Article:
27 July 2013
From the Richard and Linda Kughn Collection
1957 Packard Clipper Country Sedan
To be auctioned on Saturday, July 27, 2013
Sold for $44,000
- Chassis no. 57L-5701
- From the collection of Richard and Linda Kughn
- One of 869 produced
- Cosmetically restored in stunning colors
- A factory-supercharged station wagon!
Packard’s all-new 1957 line was dubbed the Clipper. Essentially a heavily restyled Studebaker President heaped with standard comforts and conveniences on a 116.5-inch wheelbase chassis, it was offered only with a 289-cubic inch overhead-valve V-8 with a McCulloch centrifugal supercharger, designed to provide boost to the engine above 3,000 rpm. The result was a stout 275 horsepower at 4,800 rpm, which meant swift performance. In fact, the Clipper Country Sedan, a rather classy and well-equipped station wagon, was one of the fastest wagons of its era. Only 869 were built, however, as buyers of the day failed to appreciate the new South Bend-built Packards, which were, in the end result, really some of the finest “Studebakers” ever built.
The Country Sedan offered here was formerly part of the noted collections of Art Astor and Wayne Davis, and it was treated to a complete cosmetic restoration. The majority of the chrome and brightwork was refinished, while the glass appears to be original, and the body is extremely impressive, showing even alignment and a glass-like finish in White Gold and Parchment White. A roof rack, dual radio antennas, and wide whitewall tires with beautifully refinished wheel discs complete a stunning exterior package.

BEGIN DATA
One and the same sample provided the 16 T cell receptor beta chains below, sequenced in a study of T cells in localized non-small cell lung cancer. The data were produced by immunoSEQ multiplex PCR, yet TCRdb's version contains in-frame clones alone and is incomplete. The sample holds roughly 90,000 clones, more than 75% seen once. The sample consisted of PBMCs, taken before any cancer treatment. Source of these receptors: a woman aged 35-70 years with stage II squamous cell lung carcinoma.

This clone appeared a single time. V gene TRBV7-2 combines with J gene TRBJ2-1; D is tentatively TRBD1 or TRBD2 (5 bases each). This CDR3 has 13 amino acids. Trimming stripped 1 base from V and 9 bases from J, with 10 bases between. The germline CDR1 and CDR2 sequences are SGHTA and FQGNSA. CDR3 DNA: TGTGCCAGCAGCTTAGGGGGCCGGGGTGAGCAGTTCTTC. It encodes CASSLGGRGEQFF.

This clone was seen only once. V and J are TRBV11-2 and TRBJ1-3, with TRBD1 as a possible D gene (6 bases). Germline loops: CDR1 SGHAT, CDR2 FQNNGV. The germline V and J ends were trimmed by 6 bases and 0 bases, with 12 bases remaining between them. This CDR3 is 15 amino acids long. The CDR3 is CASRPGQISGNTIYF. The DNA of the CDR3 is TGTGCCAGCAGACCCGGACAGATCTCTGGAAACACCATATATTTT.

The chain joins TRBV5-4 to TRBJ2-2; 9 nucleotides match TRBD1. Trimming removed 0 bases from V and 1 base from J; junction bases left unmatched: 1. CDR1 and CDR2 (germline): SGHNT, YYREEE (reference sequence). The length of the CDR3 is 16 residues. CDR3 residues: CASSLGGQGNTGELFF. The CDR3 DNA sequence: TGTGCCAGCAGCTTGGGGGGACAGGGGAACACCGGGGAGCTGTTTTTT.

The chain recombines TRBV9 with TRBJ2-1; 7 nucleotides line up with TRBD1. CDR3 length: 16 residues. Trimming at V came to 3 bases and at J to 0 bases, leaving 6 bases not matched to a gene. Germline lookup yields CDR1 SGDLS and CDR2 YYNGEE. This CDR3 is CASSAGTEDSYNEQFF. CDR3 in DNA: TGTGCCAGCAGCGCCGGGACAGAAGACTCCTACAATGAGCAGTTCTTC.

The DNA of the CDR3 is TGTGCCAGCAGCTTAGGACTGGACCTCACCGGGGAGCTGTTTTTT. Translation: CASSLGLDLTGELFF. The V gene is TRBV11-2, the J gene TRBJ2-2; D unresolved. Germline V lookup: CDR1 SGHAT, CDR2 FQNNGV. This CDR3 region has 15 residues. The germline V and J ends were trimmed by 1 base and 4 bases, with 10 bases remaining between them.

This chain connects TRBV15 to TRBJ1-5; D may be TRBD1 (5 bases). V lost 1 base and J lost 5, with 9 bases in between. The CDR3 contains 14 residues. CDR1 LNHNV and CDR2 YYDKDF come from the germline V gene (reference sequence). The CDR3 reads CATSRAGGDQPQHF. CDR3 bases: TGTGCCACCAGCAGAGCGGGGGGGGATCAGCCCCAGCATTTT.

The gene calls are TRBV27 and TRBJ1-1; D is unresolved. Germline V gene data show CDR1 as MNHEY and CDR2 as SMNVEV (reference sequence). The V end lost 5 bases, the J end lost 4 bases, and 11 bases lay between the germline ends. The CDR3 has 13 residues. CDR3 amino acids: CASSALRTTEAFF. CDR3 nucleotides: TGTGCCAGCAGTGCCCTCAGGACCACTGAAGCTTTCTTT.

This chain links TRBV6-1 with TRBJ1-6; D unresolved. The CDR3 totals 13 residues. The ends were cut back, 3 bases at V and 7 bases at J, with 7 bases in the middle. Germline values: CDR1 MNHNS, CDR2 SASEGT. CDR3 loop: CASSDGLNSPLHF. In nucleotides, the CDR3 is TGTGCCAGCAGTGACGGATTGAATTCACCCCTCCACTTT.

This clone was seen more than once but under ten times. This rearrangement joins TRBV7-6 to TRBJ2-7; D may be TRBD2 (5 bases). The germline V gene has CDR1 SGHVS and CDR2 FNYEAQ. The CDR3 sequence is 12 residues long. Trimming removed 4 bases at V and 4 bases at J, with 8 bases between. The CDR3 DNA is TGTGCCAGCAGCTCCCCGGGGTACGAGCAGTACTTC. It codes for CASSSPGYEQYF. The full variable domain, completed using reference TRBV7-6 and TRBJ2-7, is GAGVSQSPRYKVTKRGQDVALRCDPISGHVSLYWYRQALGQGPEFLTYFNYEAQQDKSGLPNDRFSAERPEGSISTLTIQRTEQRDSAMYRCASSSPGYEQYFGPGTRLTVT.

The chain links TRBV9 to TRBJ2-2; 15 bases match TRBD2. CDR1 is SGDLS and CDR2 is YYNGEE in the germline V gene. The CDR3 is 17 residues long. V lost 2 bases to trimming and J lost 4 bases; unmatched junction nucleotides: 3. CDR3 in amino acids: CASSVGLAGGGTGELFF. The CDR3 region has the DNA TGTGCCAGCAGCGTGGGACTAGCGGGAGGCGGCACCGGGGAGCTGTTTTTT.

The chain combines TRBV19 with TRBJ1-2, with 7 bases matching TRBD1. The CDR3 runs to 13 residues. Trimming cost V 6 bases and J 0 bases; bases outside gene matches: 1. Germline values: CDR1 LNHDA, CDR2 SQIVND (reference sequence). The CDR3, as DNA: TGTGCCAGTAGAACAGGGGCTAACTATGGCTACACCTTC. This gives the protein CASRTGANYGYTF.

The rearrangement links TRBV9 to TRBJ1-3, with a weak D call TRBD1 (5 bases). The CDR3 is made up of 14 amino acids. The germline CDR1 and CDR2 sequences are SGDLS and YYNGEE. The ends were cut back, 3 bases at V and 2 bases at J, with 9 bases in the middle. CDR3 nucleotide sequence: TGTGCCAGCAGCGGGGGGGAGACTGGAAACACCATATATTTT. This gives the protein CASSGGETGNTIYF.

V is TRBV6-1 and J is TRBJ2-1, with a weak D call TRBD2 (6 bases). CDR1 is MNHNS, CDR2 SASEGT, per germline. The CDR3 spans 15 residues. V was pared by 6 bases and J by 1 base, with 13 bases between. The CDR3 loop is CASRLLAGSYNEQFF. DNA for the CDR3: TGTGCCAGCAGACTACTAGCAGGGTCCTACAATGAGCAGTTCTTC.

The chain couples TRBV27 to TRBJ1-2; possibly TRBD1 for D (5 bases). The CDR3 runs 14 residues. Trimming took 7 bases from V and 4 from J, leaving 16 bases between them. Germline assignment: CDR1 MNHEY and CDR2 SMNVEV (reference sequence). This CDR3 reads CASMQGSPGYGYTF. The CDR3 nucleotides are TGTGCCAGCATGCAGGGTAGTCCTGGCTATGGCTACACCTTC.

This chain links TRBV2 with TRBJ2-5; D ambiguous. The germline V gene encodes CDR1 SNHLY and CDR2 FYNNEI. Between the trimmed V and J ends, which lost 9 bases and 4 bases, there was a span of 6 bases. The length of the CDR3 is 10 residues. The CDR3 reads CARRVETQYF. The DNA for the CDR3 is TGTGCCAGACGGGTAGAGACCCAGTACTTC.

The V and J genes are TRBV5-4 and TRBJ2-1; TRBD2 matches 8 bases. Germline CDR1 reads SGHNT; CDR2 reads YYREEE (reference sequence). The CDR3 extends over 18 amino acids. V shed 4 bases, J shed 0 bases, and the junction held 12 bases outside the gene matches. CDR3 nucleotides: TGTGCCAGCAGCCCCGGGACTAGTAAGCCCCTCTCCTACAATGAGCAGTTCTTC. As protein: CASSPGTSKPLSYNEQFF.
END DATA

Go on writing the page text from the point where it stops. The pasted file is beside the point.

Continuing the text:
The handsome interior is upholstered in gold leather with black and white gold-threaded cloth inserts, remaining in very good condition, and is complemented by very nice gold carpeting. The unique dashboard was partially restored and has a recently replaced gold dash pad. Options include power steering, power brakes, and a power driver’s seat, while creature comforts include a radio, clock, heater, and defroster. In addition, the interior has been retrofitted with an accessory boost gauge and an oil pressure gauge, to monitor the supercharged engine. The engine and bay have a very nice, detailed appearance, while the undercarriage maintains a very clean, unrestored appearance.
Station wagons of the 1950s represent a booming and popular corner of the collectible car market, and this rare survivor of a one-year-only design represents an idea that few others had: a genuine factory-supercharged station wagon with style and luxury to spare. It would surely attract the most attention at local cruises and shows, or it would be the most unique family car on any tour. Over half a century after it was built, the Packard Clipper Country Sedan remains unique and special.
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